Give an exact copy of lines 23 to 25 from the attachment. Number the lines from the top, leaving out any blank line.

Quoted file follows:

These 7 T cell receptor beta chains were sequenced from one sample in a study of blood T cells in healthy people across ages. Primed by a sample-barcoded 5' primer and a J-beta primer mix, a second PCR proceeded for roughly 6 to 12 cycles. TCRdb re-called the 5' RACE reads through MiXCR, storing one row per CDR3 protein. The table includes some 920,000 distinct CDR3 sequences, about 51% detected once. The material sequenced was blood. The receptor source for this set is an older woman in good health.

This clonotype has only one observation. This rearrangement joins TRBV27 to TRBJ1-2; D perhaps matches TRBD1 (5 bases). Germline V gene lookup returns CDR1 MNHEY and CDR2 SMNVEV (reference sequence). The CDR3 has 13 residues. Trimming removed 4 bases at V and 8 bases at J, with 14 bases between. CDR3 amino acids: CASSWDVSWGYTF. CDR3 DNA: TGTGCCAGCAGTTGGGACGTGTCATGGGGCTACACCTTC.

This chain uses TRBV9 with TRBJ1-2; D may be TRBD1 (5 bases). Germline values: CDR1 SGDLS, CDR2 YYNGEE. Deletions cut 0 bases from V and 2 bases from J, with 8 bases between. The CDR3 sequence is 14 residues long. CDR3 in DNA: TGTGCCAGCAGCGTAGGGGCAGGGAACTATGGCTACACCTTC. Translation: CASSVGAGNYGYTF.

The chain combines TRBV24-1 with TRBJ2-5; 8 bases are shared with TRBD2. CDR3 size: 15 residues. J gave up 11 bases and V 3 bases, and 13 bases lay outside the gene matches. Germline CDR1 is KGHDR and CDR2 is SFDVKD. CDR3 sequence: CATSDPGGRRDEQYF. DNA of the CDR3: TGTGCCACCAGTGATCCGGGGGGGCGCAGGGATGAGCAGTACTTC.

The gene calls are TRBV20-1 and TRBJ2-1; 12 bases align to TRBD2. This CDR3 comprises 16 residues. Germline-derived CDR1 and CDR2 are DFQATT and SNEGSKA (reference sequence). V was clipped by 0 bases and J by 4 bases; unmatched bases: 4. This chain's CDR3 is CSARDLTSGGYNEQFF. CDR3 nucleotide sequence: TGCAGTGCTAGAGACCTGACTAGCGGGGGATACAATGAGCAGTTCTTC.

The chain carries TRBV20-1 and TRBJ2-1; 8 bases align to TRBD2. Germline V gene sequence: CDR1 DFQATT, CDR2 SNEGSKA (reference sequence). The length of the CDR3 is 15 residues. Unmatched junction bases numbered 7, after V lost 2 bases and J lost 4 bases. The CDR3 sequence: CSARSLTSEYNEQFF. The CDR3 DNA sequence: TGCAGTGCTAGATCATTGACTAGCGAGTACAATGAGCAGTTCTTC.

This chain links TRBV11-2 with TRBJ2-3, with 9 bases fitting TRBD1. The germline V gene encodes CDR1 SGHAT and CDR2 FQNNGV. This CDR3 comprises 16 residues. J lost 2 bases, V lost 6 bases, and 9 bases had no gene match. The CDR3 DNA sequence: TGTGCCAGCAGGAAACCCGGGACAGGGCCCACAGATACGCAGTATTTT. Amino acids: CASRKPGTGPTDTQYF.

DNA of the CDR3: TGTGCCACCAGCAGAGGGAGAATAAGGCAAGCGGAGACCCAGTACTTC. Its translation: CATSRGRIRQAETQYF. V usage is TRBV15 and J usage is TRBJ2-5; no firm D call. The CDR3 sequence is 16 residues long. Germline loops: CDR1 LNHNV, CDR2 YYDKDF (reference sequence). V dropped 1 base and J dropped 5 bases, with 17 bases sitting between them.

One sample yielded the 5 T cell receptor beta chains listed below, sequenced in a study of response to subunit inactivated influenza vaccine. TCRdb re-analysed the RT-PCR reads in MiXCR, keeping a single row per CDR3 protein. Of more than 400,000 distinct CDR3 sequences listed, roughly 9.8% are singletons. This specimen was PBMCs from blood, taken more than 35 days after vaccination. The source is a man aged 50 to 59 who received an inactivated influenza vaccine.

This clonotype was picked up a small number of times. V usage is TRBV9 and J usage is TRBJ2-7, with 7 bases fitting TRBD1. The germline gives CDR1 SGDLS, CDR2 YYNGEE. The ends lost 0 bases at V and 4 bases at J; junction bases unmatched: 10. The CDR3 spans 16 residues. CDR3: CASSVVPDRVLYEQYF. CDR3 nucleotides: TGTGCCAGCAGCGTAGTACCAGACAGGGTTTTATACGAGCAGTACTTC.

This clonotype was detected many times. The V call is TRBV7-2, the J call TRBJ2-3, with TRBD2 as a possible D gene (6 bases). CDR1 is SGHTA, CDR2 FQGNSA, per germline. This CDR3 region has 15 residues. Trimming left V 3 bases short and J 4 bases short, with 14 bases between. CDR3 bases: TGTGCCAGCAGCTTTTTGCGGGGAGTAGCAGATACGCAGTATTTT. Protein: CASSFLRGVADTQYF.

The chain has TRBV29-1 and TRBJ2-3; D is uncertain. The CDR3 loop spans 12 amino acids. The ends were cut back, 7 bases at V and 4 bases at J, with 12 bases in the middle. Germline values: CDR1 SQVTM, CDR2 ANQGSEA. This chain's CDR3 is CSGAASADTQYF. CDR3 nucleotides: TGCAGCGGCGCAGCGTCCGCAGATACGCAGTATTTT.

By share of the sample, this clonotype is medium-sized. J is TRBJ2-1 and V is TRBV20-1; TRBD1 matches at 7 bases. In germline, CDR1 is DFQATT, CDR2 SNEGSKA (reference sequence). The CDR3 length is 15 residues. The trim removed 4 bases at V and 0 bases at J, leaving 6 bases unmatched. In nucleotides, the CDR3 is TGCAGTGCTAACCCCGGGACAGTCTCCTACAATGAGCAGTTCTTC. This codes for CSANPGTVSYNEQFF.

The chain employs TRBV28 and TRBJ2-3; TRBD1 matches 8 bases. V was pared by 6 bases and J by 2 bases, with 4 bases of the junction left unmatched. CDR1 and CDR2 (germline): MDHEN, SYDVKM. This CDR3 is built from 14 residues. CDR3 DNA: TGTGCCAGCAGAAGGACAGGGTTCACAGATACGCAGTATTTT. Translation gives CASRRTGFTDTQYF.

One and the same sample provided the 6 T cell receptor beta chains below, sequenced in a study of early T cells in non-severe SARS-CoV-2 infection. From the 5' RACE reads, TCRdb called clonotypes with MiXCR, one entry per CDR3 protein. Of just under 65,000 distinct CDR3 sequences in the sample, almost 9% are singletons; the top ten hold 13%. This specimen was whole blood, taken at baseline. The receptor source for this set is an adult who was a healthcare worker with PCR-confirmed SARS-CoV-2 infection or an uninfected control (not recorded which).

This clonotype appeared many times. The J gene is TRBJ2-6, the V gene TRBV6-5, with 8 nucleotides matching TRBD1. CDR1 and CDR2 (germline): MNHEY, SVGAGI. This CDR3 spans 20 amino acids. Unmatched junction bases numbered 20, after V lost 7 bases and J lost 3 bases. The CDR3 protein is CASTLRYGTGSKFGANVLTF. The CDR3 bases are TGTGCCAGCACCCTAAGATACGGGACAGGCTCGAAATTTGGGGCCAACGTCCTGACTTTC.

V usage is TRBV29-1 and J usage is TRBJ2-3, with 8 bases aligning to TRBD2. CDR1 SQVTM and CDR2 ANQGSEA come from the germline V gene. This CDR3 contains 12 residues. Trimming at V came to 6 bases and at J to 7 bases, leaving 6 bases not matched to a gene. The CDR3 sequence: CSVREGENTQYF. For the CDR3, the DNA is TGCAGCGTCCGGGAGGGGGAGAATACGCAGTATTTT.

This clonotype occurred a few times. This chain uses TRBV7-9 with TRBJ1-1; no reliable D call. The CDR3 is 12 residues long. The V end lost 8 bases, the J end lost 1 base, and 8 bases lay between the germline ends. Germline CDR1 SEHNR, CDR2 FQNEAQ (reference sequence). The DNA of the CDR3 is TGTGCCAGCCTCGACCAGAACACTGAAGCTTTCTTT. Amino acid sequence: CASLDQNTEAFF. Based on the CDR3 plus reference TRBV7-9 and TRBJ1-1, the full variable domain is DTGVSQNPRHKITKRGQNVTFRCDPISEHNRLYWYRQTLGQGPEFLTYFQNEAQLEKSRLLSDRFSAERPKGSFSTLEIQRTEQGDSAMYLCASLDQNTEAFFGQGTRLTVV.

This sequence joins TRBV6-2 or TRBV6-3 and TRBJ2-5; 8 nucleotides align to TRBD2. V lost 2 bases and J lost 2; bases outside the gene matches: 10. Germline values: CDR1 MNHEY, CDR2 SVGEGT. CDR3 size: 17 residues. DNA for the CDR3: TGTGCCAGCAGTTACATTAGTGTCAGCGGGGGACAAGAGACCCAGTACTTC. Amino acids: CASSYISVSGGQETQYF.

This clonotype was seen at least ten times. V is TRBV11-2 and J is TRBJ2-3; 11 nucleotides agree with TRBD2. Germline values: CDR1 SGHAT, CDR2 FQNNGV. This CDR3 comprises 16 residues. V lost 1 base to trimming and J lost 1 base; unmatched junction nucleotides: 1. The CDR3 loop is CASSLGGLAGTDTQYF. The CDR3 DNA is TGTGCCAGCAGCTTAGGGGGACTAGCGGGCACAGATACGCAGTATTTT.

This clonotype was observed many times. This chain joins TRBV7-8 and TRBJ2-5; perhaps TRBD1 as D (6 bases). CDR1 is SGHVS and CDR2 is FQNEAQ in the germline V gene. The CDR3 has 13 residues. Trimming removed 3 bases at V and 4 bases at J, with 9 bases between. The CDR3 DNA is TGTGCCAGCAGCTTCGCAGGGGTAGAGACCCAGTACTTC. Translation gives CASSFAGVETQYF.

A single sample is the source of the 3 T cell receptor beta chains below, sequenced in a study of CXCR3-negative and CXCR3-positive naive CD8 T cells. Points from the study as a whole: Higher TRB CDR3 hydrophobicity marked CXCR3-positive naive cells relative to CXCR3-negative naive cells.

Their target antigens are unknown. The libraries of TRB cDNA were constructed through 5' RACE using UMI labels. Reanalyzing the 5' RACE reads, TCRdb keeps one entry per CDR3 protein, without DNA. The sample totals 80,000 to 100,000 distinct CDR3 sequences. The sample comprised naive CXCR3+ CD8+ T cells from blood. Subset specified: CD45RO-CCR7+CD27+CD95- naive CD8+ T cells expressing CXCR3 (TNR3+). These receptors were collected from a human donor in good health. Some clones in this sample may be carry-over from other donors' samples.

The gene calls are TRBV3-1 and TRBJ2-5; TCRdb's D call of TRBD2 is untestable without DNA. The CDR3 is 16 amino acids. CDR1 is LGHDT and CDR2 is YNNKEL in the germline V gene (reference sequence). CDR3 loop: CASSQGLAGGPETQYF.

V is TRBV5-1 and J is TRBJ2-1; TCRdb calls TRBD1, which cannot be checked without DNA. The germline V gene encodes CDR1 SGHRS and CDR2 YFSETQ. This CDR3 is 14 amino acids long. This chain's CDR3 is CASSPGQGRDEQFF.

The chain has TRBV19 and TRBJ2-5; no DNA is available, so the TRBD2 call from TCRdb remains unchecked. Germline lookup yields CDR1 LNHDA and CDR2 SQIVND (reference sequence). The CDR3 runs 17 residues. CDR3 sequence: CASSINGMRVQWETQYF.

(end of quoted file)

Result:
Their target antigens are unknown. The libraries of TRB cDNA were constructed through 5' RACE using UMI labels. Reanalyzing the 5' RACE reads, TCRdb keeps one entry per CDR3 protein, without DNA. The sample totals 80,000 to 100,000 distinct CDR3 sequences. The sample comprised naive CXCR3+ CD8+ T cells from blood. Subset specified: CD45RO-CCR7+CD27+CD95- naive CD8+ T cells expressing CXCR3 (TNR3+). These receptors were collected from a human donor in good health. Some clones in this sample may be carry-over from other donors' samples.

The gene calls are TRBV3-1 and TRBJ2-5; TCRdb's D call of TRBD2 is untestable without DNA. The CDR3 is 16 amino acids. CDR1 is LGHDT and CDR2 is YNNKEL in the germline V gene (reference sequence). CDR3 loop: CASSQGLAGGPETQYF.

V is TRBV5-1 and J is TRBJ2-1; TCRdb calls TRBD1, which cannot be checked without DNA. The germline V gene encodes CDR1 SGHRS and CDR2 YFSETQ. This CDR3 is 14 amino acids long. This chain's CDR3 is CASSPGQGRDEQFF.